To get a significant increase in sugar and significant drop of acids would take a very large temperature change (like the difference between Napa Valley and Modesto – about 85F vs 105F mid summer). For those not familiar with California, Modesto is a major bulk wine making area south and inland from San Francisco in the very hot inland Central Valley. It is where “American Graffiti” was set. It is also dramatically hot in summer.
    Yes, at VERY large increases of the 20F magnitude you can get a bit “thin” on the flavor side and a bit higher on the sugar (and so, alcohol). Yet there are some very nice wines made in the Central Valley of a quality, and quantity, that gives the French fits. California viticulture and enology is not defined by Napa.
    We spent a fair amount of time covering how to make very good wines with high central valley temperatures (watch your brix closer and harvest faster when you hit “ripe”, for example), since some of the folks would go on to work for the local wineries… The “Ag school” I attended trains most of the vintners in California. We had a full winery, including crushers and brandy still on campus. And 3000 acres of crop land. This was NOT a light weight fluff operation. It’s an industrial scale formal U.C. major. If you want a Ph.D. in wine making, this is where you go in America. I was not “in the major”, but investigated it as an option.
    So we have a (roughly) 10C range here with fine wines made at both ends, and they are getting worked up over 2C in a place with more than that year to year variation? The “maths” don’t add up…
    I think I smell political posturing…
    BTW, it is much harder to make good wine if it gets colder. There are a lot of things you can do to make good wines from early ripened grapes, but not much you can do to fix green hard sour grapes. The German wine makers have already pushed that “style” about as far as it can go. In New Zealand, they make some very nice wines, but their Reds are just not the deep rich flavor you get from Australia. They just don’t have the heat for it. But for making a middle red or a German style white, they are stellar. Move up to Australia, and you can make just about any style. They have the heat for it.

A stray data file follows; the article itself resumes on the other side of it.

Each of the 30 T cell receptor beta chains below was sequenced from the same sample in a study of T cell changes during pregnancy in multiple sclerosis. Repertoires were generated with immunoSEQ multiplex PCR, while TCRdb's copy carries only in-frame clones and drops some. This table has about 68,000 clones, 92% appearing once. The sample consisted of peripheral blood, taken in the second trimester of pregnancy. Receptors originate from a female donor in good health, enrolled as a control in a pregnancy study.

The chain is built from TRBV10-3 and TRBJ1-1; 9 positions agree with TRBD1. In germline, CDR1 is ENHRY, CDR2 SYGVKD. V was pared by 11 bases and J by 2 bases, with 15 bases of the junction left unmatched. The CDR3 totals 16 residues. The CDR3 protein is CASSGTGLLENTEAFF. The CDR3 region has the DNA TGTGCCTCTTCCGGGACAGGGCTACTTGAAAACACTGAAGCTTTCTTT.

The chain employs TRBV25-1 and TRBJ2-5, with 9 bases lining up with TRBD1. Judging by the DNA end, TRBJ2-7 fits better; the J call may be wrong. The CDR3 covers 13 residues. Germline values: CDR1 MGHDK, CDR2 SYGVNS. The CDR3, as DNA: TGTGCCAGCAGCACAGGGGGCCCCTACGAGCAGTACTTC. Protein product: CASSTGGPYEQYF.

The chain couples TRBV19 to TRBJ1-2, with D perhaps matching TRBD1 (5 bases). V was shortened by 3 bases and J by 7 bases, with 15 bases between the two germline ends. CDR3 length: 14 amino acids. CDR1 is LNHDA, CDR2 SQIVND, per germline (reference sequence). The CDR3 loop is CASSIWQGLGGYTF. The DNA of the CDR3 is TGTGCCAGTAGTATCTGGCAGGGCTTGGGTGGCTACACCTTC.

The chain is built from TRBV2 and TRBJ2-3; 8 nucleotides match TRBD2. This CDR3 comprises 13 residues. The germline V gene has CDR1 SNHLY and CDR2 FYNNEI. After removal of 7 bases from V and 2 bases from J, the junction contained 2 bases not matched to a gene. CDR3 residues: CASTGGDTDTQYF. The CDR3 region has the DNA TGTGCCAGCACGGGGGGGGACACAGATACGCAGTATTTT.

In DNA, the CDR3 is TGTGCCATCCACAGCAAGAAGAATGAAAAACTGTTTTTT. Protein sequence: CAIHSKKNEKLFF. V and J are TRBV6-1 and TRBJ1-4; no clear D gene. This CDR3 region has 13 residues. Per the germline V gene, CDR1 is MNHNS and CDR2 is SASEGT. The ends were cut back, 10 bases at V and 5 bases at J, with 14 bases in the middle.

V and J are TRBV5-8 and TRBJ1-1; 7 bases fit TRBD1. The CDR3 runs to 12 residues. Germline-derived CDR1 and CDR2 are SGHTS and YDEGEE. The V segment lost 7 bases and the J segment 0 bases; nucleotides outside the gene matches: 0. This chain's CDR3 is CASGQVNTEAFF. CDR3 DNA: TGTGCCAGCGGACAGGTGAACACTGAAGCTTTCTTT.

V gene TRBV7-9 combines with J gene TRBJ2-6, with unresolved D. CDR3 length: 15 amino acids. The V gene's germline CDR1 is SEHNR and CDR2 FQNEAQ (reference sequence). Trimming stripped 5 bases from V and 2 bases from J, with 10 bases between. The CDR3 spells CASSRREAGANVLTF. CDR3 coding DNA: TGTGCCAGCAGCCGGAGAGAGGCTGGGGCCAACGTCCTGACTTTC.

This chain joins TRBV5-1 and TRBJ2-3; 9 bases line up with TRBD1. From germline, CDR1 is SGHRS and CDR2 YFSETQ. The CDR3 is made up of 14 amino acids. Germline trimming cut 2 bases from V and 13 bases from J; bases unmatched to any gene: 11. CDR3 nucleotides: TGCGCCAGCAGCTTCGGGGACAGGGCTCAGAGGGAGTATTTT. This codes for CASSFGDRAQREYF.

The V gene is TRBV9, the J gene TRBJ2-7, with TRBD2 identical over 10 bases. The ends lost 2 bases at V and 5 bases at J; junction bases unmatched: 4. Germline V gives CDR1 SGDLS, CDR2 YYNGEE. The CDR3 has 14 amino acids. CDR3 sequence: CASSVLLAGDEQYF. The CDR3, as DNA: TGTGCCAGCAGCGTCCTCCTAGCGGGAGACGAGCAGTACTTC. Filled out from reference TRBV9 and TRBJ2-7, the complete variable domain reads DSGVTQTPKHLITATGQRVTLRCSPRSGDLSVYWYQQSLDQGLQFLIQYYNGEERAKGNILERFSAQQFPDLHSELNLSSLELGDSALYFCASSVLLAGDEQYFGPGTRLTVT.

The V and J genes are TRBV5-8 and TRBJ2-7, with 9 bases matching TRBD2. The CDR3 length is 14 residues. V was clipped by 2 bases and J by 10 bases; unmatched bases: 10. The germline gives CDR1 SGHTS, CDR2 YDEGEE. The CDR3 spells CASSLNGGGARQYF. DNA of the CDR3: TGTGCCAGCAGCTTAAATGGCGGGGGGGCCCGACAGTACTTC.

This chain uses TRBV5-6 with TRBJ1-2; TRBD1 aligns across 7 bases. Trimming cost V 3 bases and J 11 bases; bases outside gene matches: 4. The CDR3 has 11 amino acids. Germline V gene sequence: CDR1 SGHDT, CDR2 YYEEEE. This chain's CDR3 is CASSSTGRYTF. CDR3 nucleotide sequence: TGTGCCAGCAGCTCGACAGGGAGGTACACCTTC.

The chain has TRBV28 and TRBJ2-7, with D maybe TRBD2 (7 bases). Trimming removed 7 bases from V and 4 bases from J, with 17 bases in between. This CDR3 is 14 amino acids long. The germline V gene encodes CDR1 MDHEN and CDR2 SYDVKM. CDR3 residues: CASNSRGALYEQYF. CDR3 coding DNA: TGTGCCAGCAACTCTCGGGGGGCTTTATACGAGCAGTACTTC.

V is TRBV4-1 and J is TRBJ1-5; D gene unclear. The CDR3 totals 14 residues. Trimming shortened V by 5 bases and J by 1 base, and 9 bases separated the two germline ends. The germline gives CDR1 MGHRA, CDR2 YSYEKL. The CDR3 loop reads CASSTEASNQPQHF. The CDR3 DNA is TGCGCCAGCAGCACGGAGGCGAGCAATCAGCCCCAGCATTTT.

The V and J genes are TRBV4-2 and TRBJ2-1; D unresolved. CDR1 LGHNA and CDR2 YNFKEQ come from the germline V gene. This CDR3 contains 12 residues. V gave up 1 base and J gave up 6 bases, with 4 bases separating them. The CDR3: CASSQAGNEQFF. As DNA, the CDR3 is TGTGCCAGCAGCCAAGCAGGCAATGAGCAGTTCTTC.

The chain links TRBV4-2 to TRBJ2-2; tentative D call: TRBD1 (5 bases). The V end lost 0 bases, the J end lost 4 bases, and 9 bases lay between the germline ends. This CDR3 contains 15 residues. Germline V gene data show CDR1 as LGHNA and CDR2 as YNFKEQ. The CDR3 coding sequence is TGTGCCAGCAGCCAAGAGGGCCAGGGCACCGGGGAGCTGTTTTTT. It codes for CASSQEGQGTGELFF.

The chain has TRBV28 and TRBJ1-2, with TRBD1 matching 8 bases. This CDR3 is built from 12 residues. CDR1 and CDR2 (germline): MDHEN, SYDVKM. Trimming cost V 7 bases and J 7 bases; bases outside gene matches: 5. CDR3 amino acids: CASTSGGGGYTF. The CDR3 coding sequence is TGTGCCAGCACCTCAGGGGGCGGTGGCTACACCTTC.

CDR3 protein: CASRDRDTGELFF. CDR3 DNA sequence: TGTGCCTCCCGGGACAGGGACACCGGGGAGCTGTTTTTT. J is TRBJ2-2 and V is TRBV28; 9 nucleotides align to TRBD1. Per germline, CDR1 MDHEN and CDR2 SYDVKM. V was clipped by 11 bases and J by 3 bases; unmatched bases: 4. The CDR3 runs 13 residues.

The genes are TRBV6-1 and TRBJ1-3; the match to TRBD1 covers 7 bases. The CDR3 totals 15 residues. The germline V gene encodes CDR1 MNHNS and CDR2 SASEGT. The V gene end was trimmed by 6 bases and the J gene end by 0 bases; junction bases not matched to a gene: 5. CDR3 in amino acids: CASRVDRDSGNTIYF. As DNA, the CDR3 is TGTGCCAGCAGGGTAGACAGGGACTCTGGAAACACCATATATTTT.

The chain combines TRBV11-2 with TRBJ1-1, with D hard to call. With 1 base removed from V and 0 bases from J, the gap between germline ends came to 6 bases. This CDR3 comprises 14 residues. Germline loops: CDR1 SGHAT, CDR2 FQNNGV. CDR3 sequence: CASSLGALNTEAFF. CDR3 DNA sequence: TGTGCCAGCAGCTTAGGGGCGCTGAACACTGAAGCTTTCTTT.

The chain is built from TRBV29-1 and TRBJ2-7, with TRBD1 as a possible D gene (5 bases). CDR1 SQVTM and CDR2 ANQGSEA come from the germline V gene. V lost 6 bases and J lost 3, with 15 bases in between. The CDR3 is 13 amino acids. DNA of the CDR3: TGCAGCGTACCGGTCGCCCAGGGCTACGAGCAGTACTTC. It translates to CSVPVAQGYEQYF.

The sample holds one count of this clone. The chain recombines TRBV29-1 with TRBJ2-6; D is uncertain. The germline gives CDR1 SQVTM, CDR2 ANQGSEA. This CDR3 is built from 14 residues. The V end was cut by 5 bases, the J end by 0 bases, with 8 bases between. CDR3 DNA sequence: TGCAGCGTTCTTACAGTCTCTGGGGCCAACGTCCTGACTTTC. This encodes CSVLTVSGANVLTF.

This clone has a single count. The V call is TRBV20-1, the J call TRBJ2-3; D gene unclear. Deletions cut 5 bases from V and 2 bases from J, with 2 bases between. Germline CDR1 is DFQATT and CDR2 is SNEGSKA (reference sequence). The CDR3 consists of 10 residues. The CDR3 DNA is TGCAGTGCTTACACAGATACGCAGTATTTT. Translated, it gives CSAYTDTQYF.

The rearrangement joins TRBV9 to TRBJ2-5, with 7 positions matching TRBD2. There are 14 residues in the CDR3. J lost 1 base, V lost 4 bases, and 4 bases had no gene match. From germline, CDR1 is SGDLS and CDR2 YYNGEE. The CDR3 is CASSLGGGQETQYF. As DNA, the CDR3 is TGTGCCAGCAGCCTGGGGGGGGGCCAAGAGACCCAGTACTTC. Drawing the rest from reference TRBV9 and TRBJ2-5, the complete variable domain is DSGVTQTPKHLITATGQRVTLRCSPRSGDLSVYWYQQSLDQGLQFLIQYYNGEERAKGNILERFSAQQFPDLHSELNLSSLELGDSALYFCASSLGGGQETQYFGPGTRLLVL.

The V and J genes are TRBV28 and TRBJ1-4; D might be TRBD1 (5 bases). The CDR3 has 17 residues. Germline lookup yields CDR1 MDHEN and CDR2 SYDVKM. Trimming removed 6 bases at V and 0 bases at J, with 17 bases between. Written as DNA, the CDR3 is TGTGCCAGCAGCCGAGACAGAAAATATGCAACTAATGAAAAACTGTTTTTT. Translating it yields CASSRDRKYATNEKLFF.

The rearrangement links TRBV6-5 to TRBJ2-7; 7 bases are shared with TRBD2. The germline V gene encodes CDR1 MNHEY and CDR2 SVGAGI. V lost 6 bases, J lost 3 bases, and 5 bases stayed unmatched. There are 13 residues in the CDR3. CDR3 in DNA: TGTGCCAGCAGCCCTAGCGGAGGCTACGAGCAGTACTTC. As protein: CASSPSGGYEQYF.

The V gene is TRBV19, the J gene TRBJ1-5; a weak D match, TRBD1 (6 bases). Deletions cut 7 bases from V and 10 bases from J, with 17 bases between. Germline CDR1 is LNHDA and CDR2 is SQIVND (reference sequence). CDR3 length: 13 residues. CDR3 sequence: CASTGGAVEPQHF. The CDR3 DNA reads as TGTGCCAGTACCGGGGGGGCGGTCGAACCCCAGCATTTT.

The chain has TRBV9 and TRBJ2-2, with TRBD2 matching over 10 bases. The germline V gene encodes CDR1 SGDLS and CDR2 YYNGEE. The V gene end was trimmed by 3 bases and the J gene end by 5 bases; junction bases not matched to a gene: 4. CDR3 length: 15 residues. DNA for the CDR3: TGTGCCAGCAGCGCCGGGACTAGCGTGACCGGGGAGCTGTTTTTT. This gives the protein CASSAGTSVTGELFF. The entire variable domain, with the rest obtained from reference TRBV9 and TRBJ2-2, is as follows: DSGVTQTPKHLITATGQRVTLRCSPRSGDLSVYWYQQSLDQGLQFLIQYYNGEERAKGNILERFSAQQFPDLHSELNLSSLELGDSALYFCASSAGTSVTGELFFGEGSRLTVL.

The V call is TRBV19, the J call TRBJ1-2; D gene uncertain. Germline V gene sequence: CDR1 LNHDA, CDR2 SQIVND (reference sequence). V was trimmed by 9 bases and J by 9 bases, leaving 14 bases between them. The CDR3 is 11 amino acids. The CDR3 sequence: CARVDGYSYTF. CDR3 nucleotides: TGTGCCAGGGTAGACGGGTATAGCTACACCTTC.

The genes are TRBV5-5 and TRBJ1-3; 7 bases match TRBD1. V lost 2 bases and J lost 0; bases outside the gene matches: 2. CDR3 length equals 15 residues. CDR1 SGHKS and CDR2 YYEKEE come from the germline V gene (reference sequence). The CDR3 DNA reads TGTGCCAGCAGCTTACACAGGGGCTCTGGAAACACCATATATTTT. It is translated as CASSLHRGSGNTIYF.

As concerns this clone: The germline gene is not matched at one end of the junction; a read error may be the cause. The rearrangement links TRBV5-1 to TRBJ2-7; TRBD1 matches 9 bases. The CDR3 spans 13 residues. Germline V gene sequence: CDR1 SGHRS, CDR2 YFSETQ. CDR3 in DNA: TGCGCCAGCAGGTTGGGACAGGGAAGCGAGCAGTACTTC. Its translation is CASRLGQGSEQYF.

Same story here. California can make anything. Oregon makes fine German style and some “nice” reds, but it’s hard work to make a deep rich red. By the time you reach Canada, well, it’s a lot easier to make a German style white than a Burgundy…
    And I guess that’s the 2nd major point I’d make. You CAN make wines, and good ones, all the way from Alaska to Arizona. And that means that 2c is one heck of a joke.
    What, you think that’s hyperbole? Think again:
    http://www.catchwine.com/wineries/alaska/
    http://www.catchwine.com/wineries/arizona/

  24. Mmmm – Antarctica Wine, Nunavut Brandy, Siberian Tequila.
    Good find on this, the level of ignorance and arrogance is… well… french.

  25. Sarko’s just trying to keep the British and the US off Balance, with their Nuclear
    Power, they can afford to watch US and Britain commit econocide…

  26. The grapes of wrath!! LOL
    The Joad family is moving to Scotland while the terrrrrrrrrrible warmth invades France – oh, the delicious irony, it’s all about the flavor…. He he heh ha ha ha hah!

  27. Southern France is havong quite a heat wave for the moment – more than 40 celsius in many places. Spain and Italy are not safe either. In Spain, several places had 30+°C… during the night!

  28. “Prominent French chefs have given warning that the country’s wines will lose their complexity and the best produce will come from Scotland if the effects of climate change are not tackled.”
    Finally! It’s about time chefs weigh in on this.
    Big flambé have kept them muzzled far too long.